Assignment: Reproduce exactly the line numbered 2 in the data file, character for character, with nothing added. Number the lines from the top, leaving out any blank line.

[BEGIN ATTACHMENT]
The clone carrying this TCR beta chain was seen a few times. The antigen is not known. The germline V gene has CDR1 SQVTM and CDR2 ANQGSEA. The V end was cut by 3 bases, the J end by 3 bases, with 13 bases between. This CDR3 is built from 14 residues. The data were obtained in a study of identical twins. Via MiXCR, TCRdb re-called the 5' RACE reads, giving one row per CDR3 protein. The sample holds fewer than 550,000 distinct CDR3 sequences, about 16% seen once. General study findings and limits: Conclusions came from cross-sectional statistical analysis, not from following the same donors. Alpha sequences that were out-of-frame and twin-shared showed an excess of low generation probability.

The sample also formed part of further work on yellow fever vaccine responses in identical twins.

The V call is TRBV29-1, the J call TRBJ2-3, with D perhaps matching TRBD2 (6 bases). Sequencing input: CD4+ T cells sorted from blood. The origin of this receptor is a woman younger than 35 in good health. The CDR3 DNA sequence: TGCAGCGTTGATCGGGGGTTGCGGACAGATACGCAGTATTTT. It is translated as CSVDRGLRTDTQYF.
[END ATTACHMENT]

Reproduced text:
The sample also formed part of further work on yellow fever vaccine responses in identical twins.